Wayne Thiebaud, Cakes, 1963, courtesy the National Gallery of Art
A critic over at The Guardian, Jonathan Jones, wrote recently that food and fashion, because they get consumed either in or on the body, are not great art. He writes:
Art is of the mind; it is ethereal. Everything it gives us it gives to our brains. Fashion and food fail to be serious art because they are trapped in the physical world. Compare a still-life painting of food – one of those rich, laden Dutch images of lobsters and lemons – with a real plate of food. The painting is very obviously not food – it does not give what food gives. But it does nourish something deeper instead. It reaches the parts of us that chefs and couturiers cannot reach.
It’s an interesting, if not entirely new, concept. He points out that that chefs like Ferran Adrià at El Bulli create innovative, challenging dishes. But can they challenge you, teach you, or illuminate truths about the world around you? Put simply, have you ever been so affected by food as to have it change your life?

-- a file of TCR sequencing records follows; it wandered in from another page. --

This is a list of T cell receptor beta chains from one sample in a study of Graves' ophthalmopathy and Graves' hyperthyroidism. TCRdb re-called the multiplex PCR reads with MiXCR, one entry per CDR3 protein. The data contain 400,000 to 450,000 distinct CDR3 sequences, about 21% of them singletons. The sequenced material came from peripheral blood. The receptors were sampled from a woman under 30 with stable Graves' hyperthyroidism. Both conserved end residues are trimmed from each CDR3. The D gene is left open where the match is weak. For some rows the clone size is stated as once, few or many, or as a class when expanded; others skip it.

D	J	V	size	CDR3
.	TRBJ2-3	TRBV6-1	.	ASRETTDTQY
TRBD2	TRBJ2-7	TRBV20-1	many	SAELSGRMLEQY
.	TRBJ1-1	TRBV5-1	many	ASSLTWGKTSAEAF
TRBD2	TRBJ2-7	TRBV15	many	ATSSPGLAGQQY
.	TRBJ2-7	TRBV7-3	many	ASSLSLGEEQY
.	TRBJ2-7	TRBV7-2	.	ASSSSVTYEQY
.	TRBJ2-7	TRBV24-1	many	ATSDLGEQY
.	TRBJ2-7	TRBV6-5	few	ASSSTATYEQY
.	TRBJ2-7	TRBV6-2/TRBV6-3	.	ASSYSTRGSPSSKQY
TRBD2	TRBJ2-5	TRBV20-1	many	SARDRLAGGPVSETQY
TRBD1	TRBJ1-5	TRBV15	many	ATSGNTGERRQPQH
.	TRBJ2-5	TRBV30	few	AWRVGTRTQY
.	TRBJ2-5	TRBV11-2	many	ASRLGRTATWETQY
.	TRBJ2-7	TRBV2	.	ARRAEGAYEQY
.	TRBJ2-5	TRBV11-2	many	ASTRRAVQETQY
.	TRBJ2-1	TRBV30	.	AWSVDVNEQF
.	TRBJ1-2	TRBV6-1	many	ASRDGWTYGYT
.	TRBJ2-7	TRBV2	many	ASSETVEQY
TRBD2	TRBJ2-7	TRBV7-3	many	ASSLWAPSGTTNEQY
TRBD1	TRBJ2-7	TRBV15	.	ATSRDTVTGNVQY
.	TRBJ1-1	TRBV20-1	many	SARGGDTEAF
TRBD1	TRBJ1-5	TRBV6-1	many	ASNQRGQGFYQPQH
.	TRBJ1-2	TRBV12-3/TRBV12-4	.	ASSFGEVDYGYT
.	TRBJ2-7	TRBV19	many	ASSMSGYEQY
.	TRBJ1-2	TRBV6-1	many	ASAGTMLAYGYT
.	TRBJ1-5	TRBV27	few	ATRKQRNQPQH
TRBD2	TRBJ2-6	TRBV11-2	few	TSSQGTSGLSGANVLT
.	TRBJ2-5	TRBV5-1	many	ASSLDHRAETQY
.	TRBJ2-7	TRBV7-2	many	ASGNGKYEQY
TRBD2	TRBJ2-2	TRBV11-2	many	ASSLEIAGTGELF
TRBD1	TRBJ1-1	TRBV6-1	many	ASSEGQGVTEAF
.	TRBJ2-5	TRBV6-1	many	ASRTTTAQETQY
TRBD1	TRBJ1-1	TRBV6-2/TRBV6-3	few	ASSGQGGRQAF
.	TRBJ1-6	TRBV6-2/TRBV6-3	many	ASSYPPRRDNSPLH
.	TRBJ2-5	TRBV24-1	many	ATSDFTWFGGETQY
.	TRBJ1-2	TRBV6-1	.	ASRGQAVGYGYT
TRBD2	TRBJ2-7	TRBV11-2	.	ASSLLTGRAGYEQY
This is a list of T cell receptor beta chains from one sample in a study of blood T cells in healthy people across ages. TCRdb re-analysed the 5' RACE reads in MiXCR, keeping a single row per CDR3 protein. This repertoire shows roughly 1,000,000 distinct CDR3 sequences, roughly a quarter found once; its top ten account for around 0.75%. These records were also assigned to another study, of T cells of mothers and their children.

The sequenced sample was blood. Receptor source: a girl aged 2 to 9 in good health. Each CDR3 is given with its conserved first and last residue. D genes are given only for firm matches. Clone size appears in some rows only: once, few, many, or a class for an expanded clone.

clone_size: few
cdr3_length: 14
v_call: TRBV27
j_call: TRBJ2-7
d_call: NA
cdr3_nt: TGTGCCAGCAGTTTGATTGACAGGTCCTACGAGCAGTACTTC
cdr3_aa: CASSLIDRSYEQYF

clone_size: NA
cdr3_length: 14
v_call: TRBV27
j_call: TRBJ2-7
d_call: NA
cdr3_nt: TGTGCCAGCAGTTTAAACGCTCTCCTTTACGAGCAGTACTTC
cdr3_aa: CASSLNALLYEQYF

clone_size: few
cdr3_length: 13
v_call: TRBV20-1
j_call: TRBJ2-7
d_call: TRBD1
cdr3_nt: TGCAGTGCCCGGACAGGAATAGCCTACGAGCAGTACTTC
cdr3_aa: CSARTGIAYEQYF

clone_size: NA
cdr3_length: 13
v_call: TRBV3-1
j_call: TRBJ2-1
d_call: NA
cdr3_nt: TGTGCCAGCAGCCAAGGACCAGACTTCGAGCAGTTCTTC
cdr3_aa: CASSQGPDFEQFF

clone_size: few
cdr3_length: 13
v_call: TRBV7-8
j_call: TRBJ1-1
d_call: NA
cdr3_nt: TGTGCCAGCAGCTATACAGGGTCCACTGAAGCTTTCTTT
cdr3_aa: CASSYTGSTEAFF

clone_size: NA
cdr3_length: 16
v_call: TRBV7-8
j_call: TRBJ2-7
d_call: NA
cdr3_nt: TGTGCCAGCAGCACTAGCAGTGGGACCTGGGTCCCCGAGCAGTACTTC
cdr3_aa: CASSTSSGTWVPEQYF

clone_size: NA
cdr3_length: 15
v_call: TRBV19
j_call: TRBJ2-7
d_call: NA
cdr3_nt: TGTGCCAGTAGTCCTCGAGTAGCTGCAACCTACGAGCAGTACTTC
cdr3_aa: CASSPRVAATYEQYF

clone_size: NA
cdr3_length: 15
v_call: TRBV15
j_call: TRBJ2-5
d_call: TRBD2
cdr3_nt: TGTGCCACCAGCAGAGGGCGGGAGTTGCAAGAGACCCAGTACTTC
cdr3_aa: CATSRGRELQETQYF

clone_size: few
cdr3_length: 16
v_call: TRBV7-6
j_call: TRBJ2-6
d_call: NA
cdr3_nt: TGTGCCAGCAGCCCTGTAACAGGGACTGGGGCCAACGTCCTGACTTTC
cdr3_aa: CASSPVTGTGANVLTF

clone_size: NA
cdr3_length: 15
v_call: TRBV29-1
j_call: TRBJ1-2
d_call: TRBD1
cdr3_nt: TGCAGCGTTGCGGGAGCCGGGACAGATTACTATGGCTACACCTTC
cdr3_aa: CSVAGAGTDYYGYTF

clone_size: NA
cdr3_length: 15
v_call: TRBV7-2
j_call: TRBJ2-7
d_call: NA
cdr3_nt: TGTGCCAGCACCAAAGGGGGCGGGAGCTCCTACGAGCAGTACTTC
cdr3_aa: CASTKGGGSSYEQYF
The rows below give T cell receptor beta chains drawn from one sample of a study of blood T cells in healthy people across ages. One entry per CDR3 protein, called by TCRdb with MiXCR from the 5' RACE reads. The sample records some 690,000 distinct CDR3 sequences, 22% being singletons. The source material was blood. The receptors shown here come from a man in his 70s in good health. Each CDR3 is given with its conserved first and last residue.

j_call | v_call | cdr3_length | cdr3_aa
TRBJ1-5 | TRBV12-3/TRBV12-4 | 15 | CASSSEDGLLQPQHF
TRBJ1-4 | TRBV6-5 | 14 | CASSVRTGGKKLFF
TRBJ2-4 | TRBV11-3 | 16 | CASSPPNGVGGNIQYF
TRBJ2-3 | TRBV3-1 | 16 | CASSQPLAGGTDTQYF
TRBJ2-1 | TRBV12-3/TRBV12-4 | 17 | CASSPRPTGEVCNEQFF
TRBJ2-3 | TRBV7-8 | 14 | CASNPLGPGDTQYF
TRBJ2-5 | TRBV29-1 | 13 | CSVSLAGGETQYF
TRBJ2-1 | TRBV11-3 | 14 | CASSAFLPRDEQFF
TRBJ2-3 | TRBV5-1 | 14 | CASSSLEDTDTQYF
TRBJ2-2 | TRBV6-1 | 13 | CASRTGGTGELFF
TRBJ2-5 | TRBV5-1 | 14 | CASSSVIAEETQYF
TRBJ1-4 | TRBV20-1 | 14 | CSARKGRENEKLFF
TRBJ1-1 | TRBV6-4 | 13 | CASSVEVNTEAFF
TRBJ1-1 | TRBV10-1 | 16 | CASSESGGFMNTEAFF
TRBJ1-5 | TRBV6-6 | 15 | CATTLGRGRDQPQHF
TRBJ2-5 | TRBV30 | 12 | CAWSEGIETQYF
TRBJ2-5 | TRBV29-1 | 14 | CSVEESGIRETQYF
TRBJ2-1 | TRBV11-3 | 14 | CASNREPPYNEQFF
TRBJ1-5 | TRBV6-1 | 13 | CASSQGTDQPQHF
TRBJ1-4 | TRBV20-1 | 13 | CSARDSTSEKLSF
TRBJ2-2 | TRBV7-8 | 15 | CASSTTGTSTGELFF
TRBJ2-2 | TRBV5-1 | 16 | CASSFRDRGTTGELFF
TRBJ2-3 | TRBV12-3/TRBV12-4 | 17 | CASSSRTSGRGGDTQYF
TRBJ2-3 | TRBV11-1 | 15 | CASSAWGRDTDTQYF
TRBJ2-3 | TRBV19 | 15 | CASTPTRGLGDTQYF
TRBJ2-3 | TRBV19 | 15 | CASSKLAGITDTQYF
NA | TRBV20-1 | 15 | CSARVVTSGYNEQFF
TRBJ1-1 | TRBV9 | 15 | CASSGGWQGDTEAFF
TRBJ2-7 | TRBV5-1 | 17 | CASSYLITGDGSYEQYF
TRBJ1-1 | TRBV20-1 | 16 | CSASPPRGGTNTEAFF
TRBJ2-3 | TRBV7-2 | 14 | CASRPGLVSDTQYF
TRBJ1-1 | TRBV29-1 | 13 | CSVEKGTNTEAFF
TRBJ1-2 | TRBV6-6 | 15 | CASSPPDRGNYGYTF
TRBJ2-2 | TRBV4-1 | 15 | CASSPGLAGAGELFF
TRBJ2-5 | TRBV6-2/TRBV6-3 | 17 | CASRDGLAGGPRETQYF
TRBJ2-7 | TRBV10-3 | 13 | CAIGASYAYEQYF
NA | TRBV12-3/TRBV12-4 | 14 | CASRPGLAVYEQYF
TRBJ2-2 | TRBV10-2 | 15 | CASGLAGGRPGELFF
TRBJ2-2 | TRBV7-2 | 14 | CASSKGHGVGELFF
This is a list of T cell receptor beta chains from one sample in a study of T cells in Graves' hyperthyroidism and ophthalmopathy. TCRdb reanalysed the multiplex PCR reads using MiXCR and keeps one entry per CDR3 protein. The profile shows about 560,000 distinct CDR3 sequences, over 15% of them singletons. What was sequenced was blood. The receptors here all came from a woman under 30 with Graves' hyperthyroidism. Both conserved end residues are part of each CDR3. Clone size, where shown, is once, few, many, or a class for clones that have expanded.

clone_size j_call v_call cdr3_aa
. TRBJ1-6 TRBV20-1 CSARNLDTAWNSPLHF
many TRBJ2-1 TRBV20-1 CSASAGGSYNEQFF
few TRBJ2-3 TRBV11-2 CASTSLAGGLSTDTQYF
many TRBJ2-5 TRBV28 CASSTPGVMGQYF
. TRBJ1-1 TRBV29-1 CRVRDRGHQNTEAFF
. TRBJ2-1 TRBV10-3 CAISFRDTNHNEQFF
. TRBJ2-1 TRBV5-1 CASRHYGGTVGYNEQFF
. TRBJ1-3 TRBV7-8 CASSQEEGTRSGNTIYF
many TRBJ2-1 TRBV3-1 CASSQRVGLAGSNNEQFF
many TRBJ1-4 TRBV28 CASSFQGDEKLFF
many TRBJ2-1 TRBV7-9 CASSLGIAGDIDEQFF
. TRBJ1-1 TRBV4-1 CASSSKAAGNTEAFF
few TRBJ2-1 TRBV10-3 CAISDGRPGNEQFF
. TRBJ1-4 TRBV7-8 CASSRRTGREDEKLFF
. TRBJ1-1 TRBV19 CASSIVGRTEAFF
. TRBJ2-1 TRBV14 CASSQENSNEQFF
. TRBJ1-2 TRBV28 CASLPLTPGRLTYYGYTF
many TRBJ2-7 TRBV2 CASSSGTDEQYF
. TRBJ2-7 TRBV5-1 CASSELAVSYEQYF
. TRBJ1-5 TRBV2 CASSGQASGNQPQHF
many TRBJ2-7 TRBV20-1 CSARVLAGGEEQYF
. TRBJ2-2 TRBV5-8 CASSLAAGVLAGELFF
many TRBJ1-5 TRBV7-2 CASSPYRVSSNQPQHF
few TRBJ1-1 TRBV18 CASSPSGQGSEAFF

Ai Weiwei, Sunflower Seeds, 2010 (courtesy designboom.com)
I would respond by saying that art is about context. Thousands of sunflower seeds in my closet is just messy. As arranged by Chinese artist Ai Weiwei in the Tate Modern, it is most definitely art.
Jones’ argument also takes a pretty narrow view on the meaning of art. Not all art is Great, and meant to tackle life’s deepest questions. Art also brings people together through creative expression. It can come from tentative strumming on a banjo, or designing a new outfit, or creating something in the kitchen that you haven’t before. There’s more to be gained by considering them all art, rather than none.